Now returned to its maker, our Carina E will continue to be cared for in the manner to which it has become accustomed. But the car will by no means live out its days as a static illustration of Toyota’s production history in the UK. For instance, we have a few ideas about comparing this inaugural model with the very latest product that will soon emerge out of Burnaston.

 

28 comments

  1. I have a 1994 Carina E dark grey with 97,000 on the clock. Very comfortable to drive. I bought it from a family friend last year, who had had the car from new and decided it was time to stop driving in his mid 80s. He looked after it well and I’m trying to do the same.

  2. I have a toyota carina e 1992 it was registered the 1st of August 1992 would this be the first carina e registered still on the road? the reg is K345 LTR this is a Japanese built vehicle but as the carina e was launched in 1992 im wondering if its earliest registered car on the road it may not be but interesting to know.

    Thanks Peter

    1. Hi Peter,

      Thanks for getting in touch. The Carina E was a European adaptation of the T190-generation Corona, launched in March 1992. The first Toyota Carina E rolled off the line at our factory at Burnaston, Derbyshire in December 1992. Although our search was for the earliest vehicles built in the UK, it is likely that your Carina E was also one of the first. However, we have no way of knowing whether it was the earliest.

      Thanks.

  3. Hi I own a 1996 Carina e 2.0 cdx it has 74000 miles on the clock & it is. My daily driver. The car stood outside my father’s house for 12 years before I ‘re-commissioned it, it is a fantastic car to drive & is extremely comfortable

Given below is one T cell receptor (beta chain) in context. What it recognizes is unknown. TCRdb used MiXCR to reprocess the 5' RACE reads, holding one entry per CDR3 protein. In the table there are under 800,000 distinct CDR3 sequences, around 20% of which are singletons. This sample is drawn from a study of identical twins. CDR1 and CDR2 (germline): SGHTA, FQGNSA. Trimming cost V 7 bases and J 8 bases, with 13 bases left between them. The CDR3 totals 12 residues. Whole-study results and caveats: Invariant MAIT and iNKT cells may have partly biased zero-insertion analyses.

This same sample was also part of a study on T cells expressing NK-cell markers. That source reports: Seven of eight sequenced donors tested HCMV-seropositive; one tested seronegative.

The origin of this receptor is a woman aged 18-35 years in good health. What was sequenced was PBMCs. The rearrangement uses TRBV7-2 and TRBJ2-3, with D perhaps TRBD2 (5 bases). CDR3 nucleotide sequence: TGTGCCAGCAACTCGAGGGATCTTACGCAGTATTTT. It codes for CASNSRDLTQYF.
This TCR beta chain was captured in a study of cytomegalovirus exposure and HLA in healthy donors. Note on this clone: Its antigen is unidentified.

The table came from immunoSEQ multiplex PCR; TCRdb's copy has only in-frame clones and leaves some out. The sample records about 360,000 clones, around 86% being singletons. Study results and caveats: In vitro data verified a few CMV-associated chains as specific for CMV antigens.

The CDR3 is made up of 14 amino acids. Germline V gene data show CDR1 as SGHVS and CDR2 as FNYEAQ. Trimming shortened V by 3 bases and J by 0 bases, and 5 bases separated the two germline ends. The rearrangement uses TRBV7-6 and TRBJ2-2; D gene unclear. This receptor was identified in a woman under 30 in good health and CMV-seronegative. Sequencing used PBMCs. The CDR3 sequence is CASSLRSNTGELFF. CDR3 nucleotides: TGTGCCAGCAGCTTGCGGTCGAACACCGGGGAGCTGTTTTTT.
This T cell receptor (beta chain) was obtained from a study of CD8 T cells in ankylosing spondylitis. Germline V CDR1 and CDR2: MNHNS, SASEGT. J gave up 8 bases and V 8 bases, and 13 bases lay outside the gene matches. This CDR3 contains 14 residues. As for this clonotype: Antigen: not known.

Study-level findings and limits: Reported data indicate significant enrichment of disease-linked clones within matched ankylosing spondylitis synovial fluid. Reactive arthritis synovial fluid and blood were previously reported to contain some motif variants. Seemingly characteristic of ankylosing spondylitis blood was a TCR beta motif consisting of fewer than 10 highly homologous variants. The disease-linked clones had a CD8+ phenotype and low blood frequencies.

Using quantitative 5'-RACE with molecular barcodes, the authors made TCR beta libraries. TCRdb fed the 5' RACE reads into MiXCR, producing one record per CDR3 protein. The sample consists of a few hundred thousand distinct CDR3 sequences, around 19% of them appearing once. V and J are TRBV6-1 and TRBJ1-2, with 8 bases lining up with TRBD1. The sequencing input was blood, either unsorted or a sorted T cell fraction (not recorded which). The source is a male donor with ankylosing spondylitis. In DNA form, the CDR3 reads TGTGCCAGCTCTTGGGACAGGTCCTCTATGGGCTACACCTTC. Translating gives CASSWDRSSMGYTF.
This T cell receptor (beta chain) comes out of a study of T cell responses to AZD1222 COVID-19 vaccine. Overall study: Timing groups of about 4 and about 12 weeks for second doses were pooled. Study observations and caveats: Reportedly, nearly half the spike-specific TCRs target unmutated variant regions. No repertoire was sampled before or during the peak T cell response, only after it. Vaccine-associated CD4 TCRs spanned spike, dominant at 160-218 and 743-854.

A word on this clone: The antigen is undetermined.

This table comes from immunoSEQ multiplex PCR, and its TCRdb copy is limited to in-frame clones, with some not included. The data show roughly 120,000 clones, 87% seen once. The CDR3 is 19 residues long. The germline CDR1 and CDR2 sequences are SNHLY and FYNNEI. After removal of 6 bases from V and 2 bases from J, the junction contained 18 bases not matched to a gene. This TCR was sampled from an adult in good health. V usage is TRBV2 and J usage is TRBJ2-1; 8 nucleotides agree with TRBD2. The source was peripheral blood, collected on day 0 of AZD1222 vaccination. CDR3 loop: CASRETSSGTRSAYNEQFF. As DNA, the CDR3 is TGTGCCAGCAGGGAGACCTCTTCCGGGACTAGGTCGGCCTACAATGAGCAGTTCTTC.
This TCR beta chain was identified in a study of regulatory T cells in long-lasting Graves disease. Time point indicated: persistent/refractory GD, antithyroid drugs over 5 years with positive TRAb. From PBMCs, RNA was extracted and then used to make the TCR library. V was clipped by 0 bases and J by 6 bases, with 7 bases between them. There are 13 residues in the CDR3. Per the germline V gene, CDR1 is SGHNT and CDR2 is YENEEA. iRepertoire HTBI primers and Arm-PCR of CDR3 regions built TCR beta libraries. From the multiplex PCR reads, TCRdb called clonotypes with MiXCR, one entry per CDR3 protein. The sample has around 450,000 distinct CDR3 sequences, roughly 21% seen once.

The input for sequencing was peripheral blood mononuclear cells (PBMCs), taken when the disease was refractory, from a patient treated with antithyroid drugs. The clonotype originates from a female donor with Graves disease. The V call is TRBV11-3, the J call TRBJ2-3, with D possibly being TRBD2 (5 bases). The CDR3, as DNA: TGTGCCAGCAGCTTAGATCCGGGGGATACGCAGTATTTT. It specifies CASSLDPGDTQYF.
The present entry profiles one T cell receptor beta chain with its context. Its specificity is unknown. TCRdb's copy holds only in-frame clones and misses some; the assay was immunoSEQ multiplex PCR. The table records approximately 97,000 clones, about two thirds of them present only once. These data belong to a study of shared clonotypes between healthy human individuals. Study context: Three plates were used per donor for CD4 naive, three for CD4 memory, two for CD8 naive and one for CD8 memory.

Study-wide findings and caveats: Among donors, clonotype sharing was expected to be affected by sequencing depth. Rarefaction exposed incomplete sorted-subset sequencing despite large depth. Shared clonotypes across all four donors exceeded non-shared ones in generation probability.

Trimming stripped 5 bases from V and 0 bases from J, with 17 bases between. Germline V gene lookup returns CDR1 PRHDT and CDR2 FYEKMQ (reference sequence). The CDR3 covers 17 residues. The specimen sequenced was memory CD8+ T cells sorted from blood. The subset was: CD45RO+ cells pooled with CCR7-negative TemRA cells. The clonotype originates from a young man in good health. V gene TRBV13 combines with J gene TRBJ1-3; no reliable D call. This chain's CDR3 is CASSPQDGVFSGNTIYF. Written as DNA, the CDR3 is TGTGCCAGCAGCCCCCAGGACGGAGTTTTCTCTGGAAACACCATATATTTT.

4. I was a proud owner of a Carina E . KWPH 189 .
    I purchased in from Toyota Derby which was situated on Stores Road, at the time it was the most expensive car I had purchased, I needed a car that was reliable and safe because I had a young family and about to take a holiday in France.
    I drove the car through France and never forget how easy and rewarding it was to drive comfortably not only for me but also enjoyable for my family.
    I unfortunately had to make a decision a few years ago after it failed it’s MOT on emissions and structural corrosion
    I’m sure if I could of afforded to spend time and money on it I would still be enjoying driving it today.
    Found memories of a lovely reliable car.

  5. Hi,
    I have a Toyota Carina E Solair Air Con from 1995. It was previously owned by my father who sadly passed away last year from Covid. I promised him i would look after his beloved ‘Wato’ (yes ‘she’ had a name as her number plate ends in WTO). I love the car, its been in my family for almost 26 years 150,000 miles on the clock, no major problems, starts every time and a wonderful reliable car!
    I am going to look after her and hope she can make it to 40 years!

    1. Hi Olwen,
      Thanks for getting in touch. We’re sorry to hear about your father and send our best wishes to you and your family, but we’re so glad to hear that your Carina is still going well!
      It sounds like you’ve taken great care of her, so we have no doubt she’ll make it to her 40th. Have you taken her on any adventures over the years?
      We’re not sure if you’ve seen our High Mile Club, but ‘Wato’ would qualify for the Bronze sticker if she’s completed 150,000 miles: https://mag.toyota.co.uk/high-mile-club/https://mag.toyota.co.uk/high-mile-club/.
      If you’d like us to send out a sticker, just let us know.
      We wish you many more happy miles together!
      Thanks.

      1. Hi,

        Thank you! Yes, ‘Wato’ has had many adventures up and down the country over the years. Regularly to the seaside on family holidays twice a year when younger. Dad drove her for work also and he worked all over the UK. She has carried planks of wood easily, moved furniture and she still looks shiny and new after all that!
        I haven’t seen the high mile club, but yes please, i would love that! I will click on the link now.
        Thank you!

      2. That’s great news, Olwen! It sounds like ‘Wato’ really is part of the family, and we hope she stays with you for many years to come.
        We’ve emailed you directly in order to gather further details and get the Bronze High Mile sticker sent out to you.
        Thanks.